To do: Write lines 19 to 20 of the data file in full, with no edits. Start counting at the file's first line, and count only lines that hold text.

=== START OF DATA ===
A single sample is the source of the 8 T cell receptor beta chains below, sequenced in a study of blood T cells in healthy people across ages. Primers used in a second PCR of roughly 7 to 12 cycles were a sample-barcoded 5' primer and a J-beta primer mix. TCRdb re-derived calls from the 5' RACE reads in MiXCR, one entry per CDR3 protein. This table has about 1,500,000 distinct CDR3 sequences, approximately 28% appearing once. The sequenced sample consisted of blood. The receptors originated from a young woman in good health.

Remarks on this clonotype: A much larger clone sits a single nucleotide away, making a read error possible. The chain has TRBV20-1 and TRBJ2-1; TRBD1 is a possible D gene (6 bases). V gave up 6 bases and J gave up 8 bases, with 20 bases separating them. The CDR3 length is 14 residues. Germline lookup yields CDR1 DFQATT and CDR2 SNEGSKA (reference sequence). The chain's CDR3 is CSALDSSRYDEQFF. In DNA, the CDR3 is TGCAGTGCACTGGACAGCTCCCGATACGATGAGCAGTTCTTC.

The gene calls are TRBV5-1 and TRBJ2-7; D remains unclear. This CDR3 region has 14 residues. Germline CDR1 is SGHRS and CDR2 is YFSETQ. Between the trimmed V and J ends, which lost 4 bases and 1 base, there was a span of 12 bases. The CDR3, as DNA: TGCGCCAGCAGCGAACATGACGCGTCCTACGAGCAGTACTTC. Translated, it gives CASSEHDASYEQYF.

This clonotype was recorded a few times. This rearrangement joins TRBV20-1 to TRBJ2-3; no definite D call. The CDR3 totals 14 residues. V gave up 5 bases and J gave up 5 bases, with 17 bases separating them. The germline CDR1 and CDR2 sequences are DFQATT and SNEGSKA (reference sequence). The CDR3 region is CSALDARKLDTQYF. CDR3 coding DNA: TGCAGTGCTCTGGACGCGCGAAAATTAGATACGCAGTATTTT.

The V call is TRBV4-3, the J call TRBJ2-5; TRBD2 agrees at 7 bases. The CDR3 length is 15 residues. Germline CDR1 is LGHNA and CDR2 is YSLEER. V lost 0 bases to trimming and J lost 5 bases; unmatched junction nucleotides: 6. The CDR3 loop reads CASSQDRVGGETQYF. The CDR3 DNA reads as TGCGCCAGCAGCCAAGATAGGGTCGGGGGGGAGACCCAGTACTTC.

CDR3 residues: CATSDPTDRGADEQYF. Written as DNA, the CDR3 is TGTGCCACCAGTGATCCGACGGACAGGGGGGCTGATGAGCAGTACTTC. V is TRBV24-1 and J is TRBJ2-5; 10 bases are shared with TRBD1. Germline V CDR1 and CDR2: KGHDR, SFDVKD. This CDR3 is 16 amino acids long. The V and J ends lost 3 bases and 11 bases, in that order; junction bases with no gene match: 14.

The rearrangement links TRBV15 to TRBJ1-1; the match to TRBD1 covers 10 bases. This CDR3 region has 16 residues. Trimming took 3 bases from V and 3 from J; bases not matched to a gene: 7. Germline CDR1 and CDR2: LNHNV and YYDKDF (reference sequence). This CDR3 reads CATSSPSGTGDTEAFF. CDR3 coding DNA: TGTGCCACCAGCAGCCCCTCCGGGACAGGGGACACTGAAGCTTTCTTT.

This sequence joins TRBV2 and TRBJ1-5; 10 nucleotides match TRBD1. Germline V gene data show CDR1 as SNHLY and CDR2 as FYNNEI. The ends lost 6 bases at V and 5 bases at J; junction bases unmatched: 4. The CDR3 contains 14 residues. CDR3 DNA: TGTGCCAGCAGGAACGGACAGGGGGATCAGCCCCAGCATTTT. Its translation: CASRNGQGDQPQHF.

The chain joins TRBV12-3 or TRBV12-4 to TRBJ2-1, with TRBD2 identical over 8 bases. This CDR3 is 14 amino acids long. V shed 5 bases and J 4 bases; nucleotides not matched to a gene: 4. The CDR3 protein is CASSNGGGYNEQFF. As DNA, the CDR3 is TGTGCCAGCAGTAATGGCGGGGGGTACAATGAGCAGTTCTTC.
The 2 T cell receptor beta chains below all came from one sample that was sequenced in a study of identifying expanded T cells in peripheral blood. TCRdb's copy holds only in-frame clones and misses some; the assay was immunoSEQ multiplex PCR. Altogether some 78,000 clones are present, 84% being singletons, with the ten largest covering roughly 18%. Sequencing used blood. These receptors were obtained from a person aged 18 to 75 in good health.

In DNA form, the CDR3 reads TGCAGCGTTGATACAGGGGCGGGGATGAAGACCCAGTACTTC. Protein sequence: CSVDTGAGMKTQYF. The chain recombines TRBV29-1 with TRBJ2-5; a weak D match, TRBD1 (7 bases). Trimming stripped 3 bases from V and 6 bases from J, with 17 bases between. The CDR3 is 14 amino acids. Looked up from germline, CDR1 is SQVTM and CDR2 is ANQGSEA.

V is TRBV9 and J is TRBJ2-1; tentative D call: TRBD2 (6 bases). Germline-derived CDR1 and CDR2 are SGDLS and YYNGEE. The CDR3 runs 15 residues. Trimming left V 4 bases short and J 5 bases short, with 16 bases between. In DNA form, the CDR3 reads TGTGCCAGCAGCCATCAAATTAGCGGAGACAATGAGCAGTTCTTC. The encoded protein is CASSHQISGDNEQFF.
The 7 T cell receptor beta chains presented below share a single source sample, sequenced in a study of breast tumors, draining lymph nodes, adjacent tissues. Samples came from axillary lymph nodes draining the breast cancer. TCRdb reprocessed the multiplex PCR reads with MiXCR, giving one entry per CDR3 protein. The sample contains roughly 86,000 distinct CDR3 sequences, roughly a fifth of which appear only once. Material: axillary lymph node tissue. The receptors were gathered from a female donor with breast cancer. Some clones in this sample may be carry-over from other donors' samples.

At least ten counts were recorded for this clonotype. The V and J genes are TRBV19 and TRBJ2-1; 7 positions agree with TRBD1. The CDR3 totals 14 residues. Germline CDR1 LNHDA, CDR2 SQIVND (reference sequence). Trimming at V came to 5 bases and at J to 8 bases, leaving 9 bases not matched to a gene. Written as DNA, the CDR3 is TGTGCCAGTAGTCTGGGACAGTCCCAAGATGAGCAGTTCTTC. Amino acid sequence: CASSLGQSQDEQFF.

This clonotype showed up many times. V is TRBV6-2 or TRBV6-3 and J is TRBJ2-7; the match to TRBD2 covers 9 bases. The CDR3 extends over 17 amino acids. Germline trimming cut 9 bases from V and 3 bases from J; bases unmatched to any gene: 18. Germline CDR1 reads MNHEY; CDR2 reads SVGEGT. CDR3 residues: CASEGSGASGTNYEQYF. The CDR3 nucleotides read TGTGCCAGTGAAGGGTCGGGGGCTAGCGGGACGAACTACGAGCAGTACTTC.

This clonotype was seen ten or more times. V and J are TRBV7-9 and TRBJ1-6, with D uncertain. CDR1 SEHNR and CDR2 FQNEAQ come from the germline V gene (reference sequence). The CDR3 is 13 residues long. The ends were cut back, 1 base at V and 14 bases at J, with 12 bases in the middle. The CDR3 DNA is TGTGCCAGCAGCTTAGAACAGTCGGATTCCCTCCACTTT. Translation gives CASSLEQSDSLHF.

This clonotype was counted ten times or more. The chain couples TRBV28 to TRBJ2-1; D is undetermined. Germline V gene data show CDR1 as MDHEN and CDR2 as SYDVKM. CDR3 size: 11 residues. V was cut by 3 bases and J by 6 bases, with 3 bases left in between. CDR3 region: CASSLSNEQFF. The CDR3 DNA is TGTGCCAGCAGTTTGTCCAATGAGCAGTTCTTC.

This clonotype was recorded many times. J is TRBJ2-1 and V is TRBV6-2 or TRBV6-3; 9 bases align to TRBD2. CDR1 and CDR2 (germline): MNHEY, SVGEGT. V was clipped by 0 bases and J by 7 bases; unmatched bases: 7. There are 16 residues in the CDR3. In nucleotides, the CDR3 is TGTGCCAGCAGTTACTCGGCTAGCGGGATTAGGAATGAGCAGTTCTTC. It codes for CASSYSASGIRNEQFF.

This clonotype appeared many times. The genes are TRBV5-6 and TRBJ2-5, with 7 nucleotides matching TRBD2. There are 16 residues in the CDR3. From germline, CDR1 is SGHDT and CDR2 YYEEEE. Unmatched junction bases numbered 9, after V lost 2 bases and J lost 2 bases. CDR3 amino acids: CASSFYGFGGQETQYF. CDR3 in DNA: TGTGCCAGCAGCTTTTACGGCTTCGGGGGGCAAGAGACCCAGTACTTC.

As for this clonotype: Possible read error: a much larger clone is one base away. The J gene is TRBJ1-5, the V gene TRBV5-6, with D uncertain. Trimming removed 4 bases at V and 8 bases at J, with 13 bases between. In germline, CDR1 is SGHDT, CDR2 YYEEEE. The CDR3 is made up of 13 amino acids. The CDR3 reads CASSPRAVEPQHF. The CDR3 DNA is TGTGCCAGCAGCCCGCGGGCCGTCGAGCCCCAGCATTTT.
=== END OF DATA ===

This clonotype appeared many times. The genes are TRBV5-6 and TRBJ2-5, with 7 nucleotides matching TRBD2. There are 16 residues in the CDR3. From germline, CDR1 is SGHDT and CDR2 YYEEEE. Unmatched junction bases numbered 9, after V lost 2 bases and J lost 2 bases. CDR3 amino acids: CASSFYGFGGQETQYF. CDR3 in DNA: TGTGCCAGCAGCTTTTACGGCTTCGGGGGGCAAGAGACCCAGTACTTC.

As for this clonotype: Possible read error: a much larger clone is one base away. The J gene is TRBJ1-5, the V gene TRBV5-6, with D uncertain. Trimming removed 4 bases at V and 8 bases at J, with 13 bases between. In germline, CDR1 is SGHDT, CDR2 YYEEEE. The CDR3 is made up of 13 amino acids. The CDR3 reads CASSPRAVEPQHF. The CDR3 DNA is TGTGCCAGCAGCCCGCGGGCCGTCGAGCCCCAGCATTTT.